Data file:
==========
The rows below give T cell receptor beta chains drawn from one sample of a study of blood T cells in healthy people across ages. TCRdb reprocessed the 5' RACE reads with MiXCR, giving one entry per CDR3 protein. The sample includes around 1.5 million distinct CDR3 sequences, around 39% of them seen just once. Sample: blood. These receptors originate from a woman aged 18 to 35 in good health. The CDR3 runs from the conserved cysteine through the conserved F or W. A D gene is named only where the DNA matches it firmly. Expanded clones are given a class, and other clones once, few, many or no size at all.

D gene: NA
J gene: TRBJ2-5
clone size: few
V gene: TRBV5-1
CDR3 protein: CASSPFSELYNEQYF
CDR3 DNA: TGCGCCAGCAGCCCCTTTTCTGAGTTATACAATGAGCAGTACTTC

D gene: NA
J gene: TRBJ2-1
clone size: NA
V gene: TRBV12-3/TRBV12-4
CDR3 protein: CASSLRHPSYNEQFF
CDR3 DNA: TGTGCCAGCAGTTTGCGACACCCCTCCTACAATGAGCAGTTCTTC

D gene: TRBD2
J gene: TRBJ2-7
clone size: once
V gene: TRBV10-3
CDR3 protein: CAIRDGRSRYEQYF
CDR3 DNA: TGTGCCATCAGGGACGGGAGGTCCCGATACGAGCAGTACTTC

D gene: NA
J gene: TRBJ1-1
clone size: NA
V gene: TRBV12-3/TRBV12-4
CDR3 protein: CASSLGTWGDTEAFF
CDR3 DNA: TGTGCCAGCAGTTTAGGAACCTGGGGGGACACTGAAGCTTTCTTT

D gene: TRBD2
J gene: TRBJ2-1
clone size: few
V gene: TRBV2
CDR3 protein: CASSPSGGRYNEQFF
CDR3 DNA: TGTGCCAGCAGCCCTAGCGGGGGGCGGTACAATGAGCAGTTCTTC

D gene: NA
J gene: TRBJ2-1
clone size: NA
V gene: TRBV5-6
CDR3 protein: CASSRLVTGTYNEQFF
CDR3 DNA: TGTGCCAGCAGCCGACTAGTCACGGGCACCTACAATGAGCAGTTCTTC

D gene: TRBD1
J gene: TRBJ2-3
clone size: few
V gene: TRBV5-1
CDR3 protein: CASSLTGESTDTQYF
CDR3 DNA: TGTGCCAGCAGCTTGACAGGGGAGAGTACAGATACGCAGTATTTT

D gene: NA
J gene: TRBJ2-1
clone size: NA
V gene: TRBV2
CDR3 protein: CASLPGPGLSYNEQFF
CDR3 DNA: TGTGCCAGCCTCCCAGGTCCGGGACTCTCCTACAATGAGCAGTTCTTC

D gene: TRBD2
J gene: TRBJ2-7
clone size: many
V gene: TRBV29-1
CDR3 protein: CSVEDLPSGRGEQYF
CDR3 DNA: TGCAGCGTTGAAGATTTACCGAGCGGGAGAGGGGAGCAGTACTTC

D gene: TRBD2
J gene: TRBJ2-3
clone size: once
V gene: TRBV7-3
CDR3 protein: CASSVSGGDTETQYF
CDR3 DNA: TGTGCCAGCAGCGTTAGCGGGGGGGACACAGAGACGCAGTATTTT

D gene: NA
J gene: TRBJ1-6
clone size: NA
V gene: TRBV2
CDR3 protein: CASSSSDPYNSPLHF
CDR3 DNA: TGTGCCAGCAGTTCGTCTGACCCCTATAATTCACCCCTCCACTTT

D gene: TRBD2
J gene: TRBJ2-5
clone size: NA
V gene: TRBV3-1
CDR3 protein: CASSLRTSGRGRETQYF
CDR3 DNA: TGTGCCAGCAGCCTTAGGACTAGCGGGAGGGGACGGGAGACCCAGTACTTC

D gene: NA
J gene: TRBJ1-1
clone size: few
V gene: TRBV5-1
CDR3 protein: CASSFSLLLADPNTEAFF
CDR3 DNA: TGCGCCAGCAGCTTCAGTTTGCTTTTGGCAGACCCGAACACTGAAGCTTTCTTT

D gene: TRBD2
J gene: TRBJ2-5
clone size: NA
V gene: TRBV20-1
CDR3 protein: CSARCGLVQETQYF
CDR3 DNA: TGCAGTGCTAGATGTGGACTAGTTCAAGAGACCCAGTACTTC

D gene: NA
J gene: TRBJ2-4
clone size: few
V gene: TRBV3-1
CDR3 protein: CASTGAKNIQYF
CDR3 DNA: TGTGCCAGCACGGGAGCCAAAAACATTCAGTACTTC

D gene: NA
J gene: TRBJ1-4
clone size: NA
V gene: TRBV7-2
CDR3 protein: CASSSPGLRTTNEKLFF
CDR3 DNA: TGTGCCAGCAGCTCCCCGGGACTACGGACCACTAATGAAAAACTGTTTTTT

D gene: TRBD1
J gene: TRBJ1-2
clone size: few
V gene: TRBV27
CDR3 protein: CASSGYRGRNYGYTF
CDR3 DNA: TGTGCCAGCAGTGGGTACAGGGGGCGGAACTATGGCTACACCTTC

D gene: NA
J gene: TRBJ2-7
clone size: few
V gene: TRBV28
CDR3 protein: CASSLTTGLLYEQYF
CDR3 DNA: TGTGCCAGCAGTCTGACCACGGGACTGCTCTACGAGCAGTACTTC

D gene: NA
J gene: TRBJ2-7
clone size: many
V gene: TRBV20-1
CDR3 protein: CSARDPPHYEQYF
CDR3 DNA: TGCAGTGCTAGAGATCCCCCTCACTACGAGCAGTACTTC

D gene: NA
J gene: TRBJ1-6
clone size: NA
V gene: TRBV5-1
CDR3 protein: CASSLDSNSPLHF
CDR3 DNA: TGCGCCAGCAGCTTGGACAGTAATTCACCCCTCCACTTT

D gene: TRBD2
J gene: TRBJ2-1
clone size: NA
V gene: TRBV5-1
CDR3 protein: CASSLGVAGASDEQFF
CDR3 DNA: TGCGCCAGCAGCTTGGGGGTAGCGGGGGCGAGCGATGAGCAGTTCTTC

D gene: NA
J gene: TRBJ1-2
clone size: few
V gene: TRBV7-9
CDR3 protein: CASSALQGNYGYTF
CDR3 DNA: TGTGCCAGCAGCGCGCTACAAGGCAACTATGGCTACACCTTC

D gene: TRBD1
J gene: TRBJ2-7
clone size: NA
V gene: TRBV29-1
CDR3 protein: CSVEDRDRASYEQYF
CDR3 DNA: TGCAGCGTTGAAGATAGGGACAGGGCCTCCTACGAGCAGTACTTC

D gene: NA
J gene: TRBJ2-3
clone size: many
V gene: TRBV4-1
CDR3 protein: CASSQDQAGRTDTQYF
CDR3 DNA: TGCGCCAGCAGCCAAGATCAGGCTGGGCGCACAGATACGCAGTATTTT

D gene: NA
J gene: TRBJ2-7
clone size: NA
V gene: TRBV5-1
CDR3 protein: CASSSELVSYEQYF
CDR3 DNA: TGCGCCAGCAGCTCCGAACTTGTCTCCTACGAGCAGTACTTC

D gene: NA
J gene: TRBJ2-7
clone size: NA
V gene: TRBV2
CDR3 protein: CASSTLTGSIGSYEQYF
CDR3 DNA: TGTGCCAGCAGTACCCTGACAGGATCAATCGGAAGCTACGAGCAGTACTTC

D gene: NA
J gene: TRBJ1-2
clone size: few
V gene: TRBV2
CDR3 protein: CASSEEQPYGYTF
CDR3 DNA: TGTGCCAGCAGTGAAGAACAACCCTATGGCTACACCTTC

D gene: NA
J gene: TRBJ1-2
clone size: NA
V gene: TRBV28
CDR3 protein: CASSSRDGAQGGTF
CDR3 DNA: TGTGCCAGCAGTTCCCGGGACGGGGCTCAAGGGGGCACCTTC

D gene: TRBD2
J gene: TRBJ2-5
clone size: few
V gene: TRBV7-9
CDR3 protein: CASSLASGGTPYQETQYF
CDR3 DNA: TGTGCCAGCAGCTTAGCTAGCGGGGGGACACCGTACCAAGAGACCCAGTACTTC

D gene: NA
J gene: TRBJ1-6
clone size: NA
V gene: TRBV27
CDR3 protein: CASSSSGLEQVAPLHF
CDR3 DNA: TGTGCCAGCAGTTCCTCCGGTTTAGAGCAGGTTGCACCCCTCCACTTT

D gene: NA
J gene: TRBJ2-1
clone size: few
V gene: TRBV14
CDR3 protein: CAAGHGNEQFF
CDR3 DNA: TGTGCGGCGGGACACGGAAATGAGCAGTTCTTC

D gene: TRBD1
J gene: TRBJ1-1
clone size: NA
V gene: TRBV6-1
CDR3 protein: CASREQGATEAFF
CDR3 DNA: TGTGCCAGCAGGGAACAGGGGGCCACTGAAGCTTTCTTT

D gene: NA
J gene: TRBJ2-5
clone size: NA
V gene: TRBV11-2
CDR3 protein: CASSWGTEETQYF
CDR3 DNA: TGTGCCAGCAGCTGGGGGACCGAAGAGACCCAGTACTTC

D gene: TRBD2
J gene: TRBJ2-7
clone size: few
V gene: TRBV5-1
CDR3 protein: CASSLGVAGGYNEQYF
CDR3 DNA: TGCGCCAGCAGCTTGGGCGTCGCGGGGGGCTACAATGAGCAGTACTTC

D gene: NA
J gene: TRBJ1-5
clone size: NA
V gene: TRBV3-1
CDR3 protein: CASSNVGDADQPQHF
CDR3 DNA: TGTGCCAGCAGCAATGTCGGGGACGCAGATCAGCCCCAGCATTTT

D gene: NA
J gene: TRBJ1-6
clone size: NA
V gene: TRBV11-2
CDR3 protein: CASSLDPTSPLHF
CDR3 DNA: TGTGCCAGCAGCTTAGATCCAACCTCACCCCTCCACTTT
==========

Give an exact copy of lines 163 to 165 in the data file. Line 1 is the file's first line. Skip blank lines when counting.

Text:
CDR3 DNA: TGTGCCAGCAGTGAAGAACAACCCTATGGCTACACCTTC

D gene: NA
J gene: TRBJ1-2